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undergraduate thesis: Acoustic measure of fundamental frequency during three speech tasks in vocally healthy children

TitleAcoustic measure of fundamental frequency during three speech tasks in vocally healthy children
Authors
Issue Date2011
PublisherThe University of Hong Kong (Pokfulam, Hong Kong)
Citation
Lam, L. [林麗娜]. (2011). Acoustic measure of fundamental frequency during three speech tasks in vocally healthy children. (Thesis). University of Hong Kong, Pokfulam, Hong Kong SAR.
AbstractThe present study examined the fundamental frequency (F0) during three speech tasks in a group of vocally healthy children. The study also compared the reliability of different speech tasks for eliciting F0. Fifty-six vocally healthy children (31 boys and 25 girls) between the ages of 7.0 and 10.11 years participated in this study. Each child completed three speech tasks used to elicit a voice sample for subsequent analysis of fundamental frequency (F0). The tasks included: (a) sustained vowel /a/ prolongation, (b) repeating a sentence, and (c) reading aloud a passage. Two types of reliability, between-trial and between-day reliability, were compared across speech tasks. Results revealed significant difference in F0 between the three speech tasks (p = 0.01). Post hoc comparisons revealed that vowel task elicited significantly higher F0 values than the passage task. Passage reading task yielded the highest intra-class correlation coefficient values for both between-trial and between-day reliability. The results provide some empirical data for standardizing voice assessment protocol for school-age children.
DegreeBachelor of Science in Speech and Hearing Sciences
SubjectAudiometry, Impedance
Dept/ProgramSpeech and Hearing Sciences
Persistent Identifierhttp://hdl.handle.net/10722/192885

 

DC FieldValueLanguage
dc.contributor.authorLam, Lai-naen_US
dc.contributor.author林麗娜en_US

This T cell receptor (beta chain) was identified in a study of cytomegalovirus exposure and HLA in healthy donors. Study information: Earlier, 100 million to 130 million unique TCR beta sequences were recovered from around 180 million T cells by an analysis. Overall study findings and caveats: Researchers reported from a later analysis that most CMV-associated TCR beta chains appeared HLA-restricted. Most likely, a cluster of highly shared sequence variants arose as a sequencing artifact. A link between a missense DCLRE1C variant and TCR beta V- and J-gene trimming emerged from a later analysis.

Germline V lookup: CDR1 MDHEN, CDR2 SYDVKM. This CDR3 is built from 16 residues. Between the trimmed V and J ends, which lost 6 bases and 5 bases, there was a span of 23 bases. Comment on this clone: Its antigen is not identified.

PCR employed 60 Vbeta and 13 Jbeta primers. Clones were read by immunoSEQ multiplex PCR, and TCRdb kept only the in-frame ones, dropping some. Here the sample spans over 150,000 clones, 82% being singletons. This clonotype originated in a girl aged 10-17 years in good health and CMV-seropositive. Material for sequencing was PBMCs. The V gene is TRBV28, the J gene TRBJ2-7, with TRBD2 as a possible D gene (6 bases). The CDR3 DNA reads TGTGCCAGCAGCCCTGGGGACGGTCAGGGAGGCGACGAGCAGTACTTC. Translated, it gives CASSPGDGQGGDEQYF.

dc.date.accessioned2013-11-28T06:05:22Z-
dc.date.available2013-11-28T06:05:22Z-
dc.date.issued2011en_US
dc.identifier.citationLam, L. [林麗娜]. (2011). Acoustic measure of fundamental frequency during three speech tasks in vocally healthy children. (Thesis). University of Hong Kong, Pokfulam, Hong Kong SAR.-
dc.identifier.urihttp://hdl.handle.net/10722/192885-
dc.description.abstractThe present study examined the fundamental frequency (F0) during three speech tasks in a group of vocally healthy children. The study also compared the reliability of different speech tasks for eliciting F0. Fifty-six vocally healthy children (31 boys and 25 girls) between the ages of 7.0 and 10.11 years participated in this study. Each child completed three speech tasks used to elicit a voice sample for subsequent analysis of fundamental frequency (F0). The tasks included: (a) sustained vowel /a/ prolongation, (b) repeating a sentence, and (c) reading aloud a passage. Two types of reliability, between-trial and between-day reliability, were compared across speech tasks. Results revealed significant difference in F0 between the three speech tasks (p = 0.01). Post hoc comparisons revealed that vowel task elicited significantly higher F0 values than the passage task. Passage reading task yielded the highest intra-class correlation coefficient values for both between-trial and between-day reliability. The results provide some empirical data for standardizing voice assessment protocol for school-age children.en_US
dc.languageengen_US
dc.publisherThe University of Hong Kong (Pokfulam, Hong Kong)en_US
dc.rightsThe author retains all proprietary rights, (such as patent rights) and the right to use in future works.en_US
dc.rightsCreative Commons: Attribution 3.0 Hong Kong Licenseen_US
dc.subject.lcshAudiometry, Impedanceen_US
dc.titleAcoustic measure of fundamental frequency during three speech tasks in vocally healthy childrenen_US
dc.typeUG_Thesisen_US
dc.identifier.hkulb5093390en_US
dc.description.thesisnameBachelor of Science in Speech and Hearing Sciencesen_US
dc.description.thesislevelBacheloren_US
dc.description.thesisdisciplineSpeech and Hearing Sciencesen_US
dc.description.naturepublished_or_final_versionen_US
dc.date.hkucongregation2011en_US

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